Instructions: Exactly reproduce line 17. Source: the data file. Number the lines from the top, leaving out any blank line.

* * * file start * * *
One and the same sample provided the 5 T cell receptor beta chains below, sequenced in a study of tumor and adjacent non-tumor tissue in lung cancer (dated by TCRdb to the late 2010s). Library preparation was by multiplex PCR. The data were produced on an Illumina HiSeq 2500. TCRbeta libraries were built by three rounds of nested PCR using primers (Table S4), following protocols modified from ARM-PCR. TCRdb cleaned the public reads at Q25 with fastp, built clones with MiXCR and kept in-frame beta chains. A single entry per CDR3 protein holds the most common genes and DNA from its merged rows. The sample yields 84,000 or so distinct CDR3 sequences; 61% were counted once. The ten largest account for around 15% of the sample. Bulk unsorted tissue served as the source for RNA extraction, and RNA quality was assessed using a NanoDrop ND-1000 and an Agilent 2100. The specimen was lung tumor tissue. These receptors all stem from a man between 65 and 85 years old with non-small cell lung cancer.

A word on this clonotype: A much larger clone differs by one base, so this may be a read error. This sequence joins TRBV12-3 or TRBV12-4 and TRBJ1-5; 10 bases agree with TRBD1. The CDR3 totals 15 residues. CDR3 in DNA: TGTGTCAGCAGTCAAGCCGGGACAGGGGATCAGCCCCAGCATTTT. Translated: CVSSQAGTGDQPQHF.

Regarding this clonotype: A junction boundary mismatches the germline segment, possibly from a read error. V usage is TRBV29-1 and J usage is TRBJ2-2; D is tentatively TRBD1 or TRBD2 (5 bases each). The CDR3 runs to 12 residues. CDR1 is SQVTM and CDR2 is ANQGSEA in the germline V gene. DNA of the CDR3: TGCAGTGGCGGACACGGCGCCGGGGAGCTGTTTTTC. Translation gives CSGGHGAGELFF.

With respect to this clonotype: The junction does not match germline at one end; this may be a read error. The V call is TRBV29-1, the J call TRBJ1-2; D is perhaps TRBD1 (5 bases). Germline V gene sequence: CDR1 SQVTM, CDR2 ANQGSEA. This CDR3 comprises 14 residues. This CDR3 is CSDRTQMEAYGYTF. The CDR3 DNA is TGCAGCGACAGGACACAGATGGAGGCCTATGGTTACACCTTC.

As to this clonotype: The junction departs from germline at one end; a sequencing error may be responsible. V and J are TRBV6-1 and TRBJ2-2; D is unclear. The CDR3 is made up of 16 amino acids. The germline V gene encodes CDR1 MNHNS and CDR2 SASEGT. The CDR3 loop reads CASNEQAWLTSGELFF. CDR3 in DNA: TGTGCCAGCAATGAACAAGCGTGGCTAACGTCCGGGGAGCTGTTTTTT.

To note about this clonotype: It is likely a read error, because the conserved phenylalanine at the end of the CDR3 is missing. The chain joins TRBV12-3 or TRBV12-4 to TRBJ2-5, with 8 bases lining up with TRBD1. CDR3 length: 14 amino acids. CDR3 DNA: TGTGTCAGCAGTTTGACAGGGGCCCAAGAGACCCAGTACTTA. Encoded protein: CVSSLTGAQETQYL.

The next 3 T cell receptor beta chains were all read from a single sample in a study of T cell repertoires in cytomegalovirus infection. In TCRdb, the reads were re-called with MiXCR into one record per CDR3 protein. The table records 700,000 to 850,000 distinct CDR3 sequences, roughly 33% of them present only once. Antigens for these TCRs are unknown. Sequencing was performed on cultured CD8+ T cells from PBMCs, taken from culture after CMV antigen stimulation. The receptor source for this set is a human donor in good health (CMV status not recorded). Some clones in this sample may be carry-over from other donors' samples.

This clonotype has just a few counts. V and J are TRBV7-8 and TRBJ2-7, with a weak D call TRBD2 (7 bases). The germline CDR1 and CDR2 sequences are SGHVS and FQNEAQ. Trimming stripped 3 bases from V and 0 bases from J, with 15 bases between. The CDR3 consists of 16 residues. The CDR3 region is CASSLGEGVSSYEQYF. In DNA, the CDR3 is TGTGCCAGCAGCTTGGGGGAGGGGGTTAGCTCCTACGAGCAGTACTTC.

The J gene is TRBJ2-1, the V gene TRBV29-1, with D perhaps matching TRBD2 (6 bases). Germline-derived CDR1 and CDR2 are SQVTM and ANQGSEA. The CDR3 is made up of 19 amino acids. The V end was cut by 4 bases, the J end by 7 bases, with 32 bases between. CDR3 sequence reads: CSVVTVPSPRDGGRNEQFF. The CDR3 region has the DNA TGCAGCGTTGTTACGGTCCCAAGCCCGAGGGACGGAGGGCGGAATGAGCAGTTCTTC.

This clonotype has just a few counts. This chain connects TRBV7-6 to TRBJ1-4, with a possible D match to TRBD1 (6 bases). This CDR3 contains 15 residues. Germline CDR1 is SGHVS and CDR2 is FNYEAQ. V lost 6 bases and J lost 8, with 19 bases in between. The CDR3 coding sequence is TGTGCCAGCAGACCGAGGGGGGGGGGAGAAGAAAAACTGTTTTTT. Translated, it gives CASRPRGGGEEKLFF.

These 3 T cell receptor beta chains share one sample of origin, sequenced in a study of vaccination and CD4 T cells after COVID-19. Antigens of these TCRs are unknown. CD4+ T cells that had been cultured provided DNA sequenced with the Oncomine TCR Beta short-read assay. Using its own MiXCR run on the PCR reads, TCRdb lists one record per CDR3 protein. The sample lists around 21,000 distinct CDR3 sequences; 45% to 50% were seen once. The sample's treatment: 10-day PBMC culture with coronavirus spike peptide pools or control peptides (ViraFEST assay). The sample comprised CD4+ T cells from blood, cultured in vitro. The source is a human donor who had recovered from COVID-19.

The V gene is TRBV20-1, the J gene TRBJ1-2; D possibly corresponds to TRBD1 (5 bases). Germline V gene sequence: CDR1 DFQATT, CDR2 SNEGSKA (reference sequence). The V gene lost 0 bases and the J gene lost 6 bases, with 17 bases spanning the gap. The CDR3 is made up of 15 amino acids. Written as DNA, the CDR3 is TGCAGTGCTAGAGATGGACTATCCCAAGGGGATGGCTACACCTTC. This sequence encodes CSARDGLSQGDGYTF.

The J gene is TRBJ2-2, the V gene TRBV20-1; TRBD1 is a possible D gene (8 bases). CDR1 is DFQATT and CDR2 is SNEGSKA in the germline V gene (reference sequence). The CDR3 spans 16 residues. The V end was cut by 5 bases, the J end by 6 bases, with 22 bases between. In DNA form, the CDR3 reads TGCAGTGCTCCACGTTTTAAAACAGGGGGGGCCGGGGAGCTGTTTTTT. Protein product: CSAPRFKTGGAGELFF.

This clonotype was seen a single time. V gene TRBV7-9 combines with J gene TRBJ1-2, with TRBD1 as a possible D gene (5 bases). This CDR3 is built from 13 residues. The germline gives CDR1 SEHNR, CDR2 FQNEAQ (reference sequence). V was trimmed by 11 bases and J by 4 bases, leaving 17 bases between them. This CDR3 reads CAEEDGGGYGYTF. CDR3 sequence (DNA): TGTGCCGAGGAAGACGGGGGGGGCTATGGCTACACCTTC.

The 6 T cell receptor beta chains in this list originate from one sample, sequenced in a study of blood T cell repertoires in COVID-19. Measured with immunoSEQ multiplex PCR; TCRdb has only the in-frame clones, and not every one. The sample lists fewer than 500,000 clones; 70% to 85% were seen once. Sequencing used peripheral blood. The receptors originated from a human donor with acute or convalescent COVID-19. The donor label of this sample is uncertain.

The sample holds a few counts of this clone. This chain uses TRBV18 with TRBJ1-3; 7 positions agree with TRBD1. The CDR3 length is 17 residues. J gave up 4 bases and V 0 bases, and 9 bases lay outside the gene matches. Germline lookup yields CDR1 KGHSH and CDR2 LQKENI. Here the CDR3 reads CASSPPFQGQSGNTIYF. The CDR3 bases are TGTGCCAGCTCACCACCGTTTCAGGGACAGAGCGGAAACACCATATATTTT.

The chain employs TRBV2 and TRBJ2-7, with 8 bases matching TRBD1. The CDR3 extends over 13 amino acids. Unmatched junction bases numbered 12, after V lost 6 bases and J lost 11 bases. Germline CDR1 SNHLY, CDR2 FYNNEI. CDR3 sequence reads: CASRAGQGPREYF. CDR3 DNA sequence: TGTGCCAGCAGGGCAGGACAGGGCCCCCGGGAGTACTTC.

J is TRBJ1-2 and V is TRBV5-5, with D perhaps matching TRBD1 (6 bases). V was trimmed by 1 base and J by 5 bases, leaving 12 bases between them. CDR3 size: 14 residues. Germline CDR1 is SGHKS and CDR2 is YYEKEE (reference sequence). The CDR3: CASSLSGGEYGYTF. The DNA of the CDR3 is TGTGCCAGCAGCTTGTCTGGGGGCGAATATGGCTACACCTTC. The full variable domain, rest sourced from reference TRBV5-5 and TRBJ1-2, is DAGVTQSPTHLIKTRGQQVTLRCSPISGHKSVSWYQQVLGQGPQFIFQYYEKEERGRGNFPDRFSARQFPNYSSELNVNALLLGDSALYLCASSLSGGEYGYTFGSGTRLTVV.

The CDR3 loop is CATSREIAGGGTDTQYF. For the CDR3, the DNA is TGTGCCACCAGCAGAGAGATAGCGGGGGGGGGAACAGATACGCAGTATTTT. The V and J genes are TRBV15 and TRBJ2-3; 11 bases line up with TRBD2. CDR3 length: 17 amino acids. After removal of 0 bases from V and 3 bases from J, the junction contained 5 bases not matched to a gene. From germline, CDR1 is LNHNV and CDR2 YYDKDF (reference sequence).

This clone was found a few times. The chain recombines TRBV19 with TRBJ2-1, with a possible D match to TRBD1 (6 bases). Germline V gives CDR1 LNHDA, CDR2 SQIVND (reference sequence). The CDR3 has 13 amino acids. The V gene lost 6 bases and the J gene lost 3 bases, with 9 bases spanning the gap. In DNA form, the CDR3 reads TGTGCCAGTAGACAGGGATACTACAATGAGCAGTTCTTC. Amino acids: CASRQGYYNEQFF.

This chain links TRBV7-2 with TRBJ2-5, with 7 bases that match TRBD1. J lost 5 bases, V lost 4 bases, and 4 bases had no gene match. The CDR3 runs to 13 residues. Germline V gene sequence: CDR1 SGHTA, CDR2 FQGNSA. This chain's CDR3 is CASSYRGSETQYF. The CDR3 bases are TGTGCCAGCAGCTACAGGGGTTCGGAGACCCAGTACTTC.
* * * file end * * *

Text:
The chain employs TRBV2 and TRBJ2-7, with 8 bases matching TRBD1. The CDR3 extends over 13 amino acids. Unmatched junction bases numbered 12, after V lost 6 bases and J lost 11 bases. Germline CDR1 SNHLY, CDR2 FYNNEI. CDR3 sequence reads: CASRAGQGPREYF. CDR3 DNA sequence: TGTGCCAGCAGGGCAGGACAGGGCCCCCGGGAGTACTTC.